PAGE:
Waitangi Regional Park covers 300 hectares of land between Awatoto and Haumoana, linking the Tukituki, Ngaruroro and Tūtaekurī Rivers as well as Karamū-Clive waterways and coastal reserves, with multiple entry points along the Hawke’s Bay iWay. 

This narrow five kilometre strip of coastline is a vital, dynamic ecosystem – a breeding ground for inanga (whitebait) and home to multitudes of birds, including the little egret (a small white heron, uncommon elsewhere in NZ) and a colony of rare tarāpuka (black-billed gulls). 

On a restless, windy day in September we set off on horseback to explore the East Clive stretch of it. 

Our journey starts off School Road in Dzidra McHenry’s sub-tropical garden, ringed by stands of rustling nikau palms and eclectic outdoor sculpture, horses grazing the lawn. Dzidra wears a ‘fair dinkum’ Australian oilskin coat that flaps down to her shins. She hands me one to wear too to keep out the wind and the salt, as we make our way to the hitching post. 

Her coastal Boutique Horse Trek business wins Trip Advisor accolades from her clientele, mainly overseas tourists who’ve never ridden a horse before, while the late afternoon, afterwork rides she expressly offers women – “to take the stress out of their day” – are popular ‘therapy’.

Dzidra’s horses are fully trained and sweetly tempered; they know exactly what to do. Forget everything you think you know, she says, it’s all about body language. She briefs us on natural horsemanship: the movements to make to signal left and right, to stop, to slow down, how to modulate our voices, when to lean forward and when to pull back – no crop, bit, spurs required; in place of a bridle, a rope loosely held. 

I’m on Nugget, a pretty ‘stationbred’ dun with kohl-ringed eyes; Florence on the gelding, Paddy, heroically takes photos from the saddle. 

We step quietly up the road (the horses have yet to be shod for summer), past paddocks with new calves and lambs, a potter of pukeko, and tidy new-build houses. Past the Hastings waste water treatment plant, where every day 35,000-70,000 cubic metres of Hastings District’s flushed sewage (more, curiously, at the height of the horticultural season) flows through a biological filter process before being pumped 2.7 kilometres out to sea.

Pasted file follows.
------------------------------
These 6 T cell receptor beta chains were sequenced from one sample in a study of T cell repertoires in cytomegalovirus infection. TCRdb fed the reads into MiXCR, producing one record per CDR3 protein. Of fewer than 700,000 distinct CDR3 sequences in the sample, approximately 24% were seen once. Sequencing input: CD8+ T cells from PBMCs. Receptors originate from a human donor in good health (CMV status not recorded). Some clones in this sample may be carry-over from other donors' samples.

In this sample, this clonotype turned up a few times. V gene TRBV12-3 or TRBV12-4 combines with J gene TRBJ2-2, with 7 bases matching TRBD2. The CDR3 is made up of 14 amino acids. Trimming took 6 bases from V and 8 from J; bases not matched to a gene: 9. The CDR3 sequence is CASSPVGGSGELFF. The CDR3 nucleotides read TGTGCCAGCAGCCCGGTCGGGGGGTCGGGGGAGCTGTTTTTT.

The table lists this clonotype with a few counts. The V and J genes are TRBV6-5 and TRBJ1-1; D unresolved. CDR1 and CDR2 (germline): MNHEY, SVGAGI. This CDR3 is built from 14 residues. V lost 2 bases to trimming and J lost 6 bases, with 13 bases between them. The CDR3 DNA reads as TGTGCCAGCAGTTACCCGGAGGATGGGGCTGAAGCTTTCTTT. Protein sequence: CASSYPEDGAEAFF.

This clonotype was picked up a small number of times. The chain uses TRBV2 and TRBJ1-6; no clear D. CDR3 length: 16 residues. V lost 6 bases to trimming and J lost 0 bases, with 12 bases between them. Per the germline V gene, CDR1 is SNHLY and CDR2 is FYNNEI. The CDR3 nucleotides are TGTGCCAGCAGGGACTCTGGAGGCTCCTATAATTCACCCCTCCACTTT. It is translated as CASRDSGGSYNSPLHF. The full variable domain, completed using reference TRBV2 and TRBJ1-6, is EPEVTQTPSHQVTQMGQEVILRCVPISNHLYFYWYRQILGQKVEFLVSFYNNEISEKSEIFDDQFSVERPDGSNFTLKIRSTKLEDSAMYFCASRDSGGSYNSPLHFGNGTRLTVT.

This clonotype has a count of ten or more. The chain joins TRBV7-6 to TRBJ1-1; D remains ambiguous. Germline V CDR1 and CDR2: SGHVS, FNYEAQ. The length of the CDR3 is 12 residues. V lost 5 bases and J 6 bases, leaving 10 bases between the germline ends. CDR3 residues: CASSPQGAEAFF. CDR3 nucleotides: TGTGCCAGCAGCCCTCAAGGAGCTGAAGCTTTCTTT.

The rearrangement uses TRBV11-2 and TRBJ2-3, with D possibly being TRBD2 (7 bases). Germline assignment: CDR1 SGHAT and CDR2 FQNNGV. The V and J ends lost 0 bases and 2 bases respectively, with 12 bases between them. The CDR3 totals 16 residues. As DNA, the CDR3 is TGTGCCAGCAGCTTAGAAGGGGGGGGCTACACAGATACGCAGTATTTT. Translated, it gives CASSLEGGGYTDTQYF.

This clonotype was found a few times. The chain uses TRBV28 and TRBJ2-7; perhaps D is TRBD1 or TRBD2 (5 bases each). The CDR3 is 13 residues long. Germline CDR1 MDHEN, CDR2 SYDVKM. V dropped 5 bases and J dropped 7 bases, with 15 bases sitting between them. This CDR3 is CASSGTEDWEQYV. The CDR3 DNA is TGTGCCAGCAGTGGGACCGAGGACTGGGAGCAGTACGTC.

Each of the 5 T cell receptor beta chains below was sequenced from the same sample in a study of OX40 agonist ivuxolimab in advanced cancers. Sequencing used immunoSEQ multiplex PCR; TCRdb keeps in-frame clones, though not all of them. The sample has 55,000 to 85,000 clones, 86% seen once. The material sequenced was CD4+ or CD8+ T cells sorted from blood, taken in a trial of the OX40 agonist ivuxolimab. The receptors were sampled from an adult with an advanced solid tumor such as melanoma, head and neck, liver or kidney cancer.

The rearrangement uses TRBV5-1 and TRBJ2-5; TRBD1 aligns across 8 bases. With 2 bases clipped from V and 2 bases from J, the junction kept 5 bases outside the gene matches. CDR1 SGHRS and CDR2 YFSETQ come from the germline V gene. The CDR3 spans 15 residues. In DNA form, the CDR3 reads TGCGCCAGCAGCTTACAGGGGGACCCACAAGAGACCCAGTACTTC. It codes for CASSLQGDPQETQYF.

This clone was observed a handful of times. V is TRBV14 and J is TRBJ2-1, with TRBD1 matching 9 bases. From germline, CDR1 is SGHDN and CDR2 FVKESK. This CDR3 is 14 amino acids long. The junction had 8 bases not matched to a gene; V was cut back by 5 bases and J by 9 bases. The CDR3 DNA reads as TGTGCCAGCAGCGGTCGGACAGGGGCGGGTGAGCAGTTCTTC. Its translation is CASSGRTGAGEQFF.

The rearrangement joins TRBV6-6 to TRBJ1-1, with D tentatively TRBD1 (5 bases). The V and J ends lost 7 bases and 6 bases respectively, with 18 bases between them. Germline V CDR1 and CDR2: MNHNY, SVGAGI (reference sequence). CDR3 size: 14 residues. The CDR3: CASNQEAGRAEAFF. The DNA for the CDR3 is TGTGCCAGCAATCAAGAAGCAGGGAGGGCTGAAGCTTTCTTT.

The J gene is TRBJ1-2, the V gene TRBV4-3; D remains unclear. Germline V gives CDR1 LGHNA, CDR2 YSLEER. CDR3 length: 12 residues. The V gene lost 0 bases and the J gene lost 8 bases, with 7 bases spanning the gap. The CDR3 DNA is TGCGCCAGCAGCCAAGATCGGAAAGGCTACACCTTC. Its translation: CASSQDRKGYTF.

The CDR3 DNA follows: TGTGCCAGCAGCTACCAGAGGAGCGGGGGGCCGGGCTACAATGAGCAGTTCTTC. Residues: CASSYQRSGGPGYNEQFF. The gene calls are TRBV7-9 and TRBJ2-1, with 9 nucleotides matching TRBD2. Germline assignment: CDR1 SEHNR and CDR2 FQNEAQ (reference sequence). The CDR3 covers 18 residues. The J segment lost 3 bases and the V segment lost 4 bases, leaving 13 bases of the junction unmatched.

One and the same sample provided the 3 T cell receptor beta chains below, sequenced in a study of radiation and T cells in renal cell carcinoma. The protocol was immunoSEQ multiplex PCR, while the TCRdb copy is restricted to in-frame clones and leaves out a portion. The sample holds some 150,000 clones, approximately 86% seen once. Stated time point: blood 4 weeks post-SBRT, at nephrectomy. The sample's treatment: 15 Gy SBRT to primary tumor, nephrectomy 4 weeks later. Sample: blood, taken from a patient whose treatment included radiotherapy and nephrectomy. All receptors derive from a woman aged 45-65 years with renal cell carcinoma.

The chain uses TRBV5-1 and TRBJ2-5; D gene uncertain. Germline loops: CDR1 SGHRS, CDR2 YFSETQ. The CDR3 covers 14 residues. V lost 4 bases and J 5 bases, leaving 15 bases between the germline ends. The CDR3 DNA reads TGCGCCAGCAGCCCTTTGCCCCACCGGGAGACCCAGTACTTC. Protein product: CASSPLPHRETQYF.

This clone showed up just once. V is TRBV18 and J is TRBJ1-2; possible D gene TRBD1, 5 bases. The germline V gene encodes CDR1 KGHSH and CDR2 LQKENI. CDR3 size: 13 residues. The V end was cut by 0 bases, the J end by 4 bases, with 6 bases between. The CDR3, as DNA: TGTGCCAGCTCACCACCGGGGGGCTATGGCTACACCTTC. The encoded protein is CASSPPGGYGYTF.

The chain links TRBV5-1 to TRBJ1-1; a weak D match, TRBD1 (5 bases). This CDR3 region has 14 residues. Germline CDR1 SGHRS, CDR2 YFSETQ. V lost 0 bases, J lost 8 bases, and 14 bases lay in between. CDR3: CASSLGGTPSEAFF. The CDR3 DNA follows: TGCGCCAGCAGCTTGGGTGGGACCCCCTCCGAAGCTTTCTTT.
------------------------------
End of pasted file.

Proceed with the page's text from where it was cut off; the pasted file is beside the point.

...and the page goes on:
We file across the embankment and limestone cycle trail, and along a dirt track between wetlands, in the estuarial “edge zone” between low-lying coastal farmland and – beyond stones and scrub and random, industrial concrete piles – the wild beach. 

We see black swans with cygnets, paradise ducks flying low in formation, a white heron, shags. It’s too early now in the season for welcome swallows, but soon, here, you’ll be able to watch their flit joyous swoop for bugs. It’s a great spot for birding.

We turn to the beach and ride along the edge of the sea, the wave-scoured, gravelly shoreline, through the white, frothing end-swirl of waves. We look past concrete groynes (an attempt to staunch coastal erosion) towards the Awatoto smoke stacks, and beyond to Mataruahou, Napier Hill, shadowed by the trace of the bay curving round to Whirinaki and Tangoio. We pass the Tsunami Bar –a driftwood shelter, high up on the beach, and a guerrilla art-beautified ‘bunker’, the word ‘Arohanui’ writ large.

Picking our way back across stones towards Clive River in late sunshine, everything is suffused with gold light. Looking inland, I am struck once again by the horse-shoe shape of the Bay, the way our alluvial plains are circled by hills, from Cape Kidnappers and Te Mata to Kahuranaki, the Paki Paki lime works, Roy’s Hill, Poraiti, and beyond the Kaweka and Ruahine ranges. The land ripples out, like some geological metaphor, from Waitangi Estuary where the Tākitimu waka landed some 1,000 years ago, and where William Colenso’s mission station was built in the 1840s. 

The horses wade through a stream, stopping to paw the water for fun. Out on the Clive River mouth there are waka ama teams and rowers training, a lone kayak. Further out on the sandspit, cars parked up, a line of rods, the silhouettes of people fishing. As we bend in our saddles to the river and the horses bend their heads to eat the rich grass, we bask for a moment together in the day’s glorious outbreath, under a big sky where the Heretaunga Plains and its major rivers meet the Pacific Ocean.

It’s a sedate ride back – we’re relaxed yet alert. For riding keeps you in a continuous, quietly active relationship with the horse: adjusting position, trying to read the horse as the horse reads you, like Argentine tango – an improvised dance communed through the subtle shifting of pressure and weight. In that moment of relationship and the quiet joy of an equinox spring evening, all our workaday concerns dissipate in the lilac light – the sky turns slowly purple before indigo as the wind drops away into an unexpected stillness. 

You can walk this stretch of coast anytime, starting for example from Ever-Swindell Reserve at the Clive bridge or Richmond Rd Reserve near the waste water plant. By horse: for a coastal horse trek to the Clive river mouth, a horseback winery tour to Te Awanga, or a bespoke trek by arrangement, Dzidra and her horses can be found at 


Leave a comment

Your email address will not be published. Required fields are marked *